Perhaps then I shouldn't have been quite so surprised to find a dozen or more large carp patrolling right under my feet as I arrived on the horseshoe lake just before 7am on Saturday morning.
A delightful sight of course, but one which begged the inevitable question - how to catch them?
Trying to resist the temptation to rush, I flicked a few pieces of crust out, but there was no evidence of them taking off the top. Instead I turned to the worm and started to put together a peculiar hybrid outfit - my rarely-used carp rod, 15lb mainline and flouro hook length incongruously fitted with a tiny reed stem float with a dendra worm writhing beneath. Sounds odd I know, but I honestly couldn't see any other combination in my kitbag which would have allowed me to hook and hold a large carp just feet from the reeds, platform legs and other hazards so close to the bank.
And do you know what - it worked! The worm went in a few times just a metre or so to the left and right of the platform in front of me. One or two of the big girls sailed straight past it, and then whoosh - the float buried, I struck carefully, and off went a strong, strong fish.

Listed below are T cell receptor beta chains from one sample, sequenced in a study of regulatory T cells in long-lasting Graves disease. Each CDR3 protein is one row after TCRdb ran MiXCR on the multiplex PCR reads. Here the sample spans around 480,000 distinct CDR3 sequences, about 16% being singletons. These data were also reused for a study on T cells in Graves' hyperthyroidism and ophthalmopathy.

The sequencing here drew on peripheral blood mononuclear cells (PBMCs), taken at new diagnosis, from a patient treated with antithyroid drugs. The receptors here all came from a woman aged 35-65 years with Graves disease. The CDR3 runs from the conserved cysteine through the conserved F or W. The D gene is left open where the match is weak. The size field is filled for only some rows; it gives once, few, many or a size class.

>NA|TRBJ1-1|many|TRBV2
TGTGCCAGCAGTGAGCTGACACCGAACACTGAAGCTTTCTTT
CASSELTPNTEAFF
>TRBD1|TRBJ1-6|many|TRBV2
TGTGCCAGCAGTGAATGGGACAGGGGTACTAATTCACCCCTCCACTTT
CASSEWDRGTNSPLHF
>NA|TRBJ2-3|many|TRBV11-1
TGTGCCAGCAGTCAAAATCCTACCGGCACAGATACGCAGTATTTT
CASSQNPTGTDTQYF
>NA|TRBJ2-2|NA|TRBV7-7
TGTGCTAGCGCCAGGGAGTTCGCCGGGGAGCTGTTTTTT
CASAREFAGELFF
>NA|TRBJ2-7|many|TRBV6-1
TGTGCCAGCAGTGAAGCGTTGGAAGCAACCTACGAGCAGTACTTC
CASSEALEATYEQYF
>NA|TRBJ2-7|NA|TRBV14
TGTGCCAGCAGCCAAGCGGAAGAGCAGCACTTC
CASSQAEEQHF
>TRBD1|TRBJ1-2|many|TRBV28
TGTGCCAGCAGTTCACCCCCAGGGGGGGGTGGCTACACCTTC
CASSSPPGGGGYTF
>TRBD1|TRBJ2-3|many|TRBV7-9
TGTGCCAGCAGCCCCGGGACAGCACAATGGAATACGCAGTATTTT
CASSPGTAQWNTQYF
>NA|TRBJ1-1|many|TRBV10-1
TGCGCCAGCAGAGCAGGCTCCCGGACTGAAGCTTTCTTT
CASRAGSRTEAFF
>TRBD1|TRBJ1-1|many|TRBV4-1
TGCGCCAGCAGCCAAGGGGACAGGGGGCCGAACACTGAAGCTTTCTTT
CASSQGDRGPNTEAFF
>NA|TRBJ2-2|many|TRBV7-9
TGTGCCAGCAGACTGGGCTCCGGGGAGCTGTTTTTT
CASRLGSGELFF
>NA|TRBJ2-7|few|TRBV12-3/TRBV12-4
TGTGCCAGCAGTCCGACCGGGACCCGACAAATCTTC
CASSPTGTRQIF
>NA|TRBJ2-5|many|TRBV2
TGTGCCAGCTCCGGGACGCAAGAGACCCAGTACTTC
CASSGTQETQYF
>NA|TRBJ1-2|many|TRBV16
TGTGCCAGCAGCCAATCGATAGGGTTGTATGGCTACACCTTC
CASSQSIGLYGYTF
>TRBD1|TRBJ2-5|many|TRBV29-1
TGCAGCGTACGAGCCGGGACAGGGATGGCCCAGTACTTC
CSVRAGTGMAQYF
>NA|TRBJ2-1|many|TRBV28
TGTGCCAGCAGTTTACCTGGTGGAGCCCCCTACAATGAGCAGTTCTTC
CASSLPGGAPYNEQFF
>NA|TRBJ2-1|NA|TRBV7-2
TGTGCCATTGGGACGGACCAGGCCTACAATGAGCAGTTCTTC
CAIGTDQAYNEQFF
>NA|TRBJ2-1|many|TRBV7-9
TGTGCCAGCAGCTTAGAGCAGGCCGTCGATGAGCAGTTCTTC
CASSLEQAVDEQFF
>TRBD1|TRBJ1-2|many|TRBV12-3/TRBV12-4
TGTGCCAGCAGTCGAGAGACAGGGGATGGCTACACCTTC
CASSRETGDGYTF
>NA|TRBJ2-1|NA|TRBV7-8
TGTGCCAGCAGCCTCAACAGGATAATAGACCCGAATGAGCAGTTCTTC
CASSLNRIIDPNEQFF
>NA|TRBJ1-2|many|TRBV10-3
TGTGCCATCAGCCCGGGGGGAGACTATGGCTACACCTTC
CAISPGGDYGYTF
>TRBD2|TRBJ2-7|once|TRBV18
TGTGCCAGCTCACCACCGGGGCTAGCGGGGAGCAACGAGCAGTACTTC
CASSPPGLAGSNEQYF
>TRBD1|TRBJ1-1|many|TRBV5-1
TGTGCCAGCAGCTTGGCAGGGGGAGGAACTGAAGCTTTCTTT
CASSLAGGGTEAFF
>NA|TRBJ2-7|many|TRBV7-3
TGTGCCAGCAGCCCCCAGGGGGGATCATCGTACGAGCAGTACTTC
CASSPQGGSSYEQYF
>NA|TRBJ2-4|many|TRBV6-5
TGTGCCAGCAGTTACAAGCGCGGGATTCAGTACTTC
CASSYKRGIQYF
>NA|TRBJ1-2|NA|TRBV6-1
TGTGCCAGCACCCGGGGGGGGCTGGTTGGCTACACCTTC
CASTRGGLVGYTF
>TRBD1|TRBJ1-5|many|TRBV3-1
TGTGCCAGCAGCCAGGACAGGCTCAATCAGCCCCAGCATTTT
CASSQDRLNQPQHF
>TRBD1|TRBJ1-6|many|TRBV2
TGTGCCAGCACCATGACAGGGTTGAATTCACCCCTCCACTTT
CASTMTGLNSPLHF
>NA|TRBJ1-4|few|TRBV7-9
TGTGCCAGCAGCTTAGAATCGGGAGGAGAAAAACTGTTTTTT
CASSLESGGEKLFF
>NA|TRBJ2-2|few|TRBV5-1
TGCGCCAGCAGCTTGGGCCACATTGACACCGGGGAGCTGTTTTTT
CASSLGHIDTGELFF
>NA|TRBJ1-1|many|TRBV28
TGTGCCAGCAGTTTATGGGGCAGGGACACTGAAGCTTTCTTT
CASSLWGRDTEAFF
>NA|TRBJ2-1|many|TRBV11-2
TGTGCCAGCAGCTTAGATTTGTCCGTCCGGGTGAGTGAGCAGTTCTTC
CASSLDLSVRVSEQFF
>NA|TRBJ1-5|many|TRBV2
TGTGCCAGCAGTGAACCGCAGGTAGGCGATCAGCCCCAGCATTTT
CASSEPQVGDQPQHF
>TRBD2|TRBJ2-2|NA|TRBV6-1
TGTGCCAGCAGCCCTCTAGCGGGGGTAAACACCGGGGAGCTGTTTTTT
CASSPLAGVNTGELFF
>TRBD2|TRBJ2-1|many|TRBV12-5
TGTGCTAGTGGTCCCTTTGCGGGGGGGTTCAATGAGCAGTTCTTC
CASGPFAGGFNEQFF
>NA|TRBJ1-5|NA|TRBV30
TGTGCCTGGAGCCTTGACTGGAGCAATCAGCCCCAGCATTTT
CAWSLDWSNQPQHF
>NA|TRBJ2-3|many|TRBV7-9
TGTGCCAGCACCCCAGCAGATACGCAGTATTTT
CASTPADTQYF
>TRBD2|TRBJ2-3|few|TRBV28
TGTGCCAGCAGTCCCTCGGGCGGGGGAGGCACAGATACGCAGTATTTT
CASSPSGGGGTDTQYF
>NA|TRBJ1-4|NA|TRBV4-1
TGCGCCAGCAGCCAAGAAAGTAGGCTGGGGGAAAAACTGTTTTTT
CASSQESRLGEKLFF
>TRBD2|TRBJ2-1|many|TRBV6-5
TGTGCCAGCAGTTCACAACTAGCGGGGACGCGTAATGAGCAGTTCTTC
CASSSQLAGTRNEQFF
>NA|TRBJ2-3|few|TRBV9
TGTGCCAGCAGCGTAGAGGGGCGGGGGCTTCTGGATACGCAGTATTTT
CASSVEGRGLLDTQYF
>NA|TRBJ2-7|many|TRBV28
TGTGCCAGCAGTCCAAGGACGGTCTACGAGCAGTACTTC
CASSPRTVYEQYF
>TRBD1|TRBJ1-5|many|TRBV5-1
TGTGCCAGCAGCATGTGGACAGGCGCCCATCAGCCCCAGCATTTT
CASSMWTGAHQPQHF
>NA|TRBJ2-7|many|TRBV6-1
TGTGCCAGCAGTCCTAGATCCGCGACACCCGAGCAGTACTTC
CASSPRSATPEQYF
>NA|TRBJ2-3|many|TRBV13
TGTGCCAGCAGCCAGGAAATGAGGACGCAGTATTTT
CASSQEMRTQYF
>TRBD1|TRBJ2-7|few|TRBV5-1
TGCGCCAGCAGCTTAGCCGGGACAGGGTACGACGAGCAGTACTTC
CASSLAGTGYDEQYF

Once I had the fish heading away from the margin I was content to carefully back wind and give it some space out in front of me from which to make a couple of determined runs, before slipping the net under it five minutes later, quite literally shaking with happiness. I can't quite put my finger on why, but there is simply nothing else in fishing quite like stalking and catching a big fish from right under your feet.
And this margin-caught mirror carp was a beauty. Not as heavy as I'd initially thought at 'only' 9lbs 5ozs, but it was as picture-perfect a fish as you could wish for - lean and strong, intricately scaled and rose-hued in the already-strong morning sun.
When I finally got to that second rod, it was a traditional feeder with 'deads' on the hook in the hope of roach or bream. It produced taps, liners and a couple of missed bites, but as the bobbin on my sleeper rod danced indecisively up and down for the remainder of the morning it became clear that the bream had moved in and taken a fancy to my close-in pellet and boilie offering instead.
I landed three of them in the end, the largest just over 4lbs, to finish the morning with: a notional 'bag' of around 25lbs; a multitude of birding 'ticks' including a cuckoo and a pair of fly-by oystercatchers; and a silly grin, still plastered all over my face.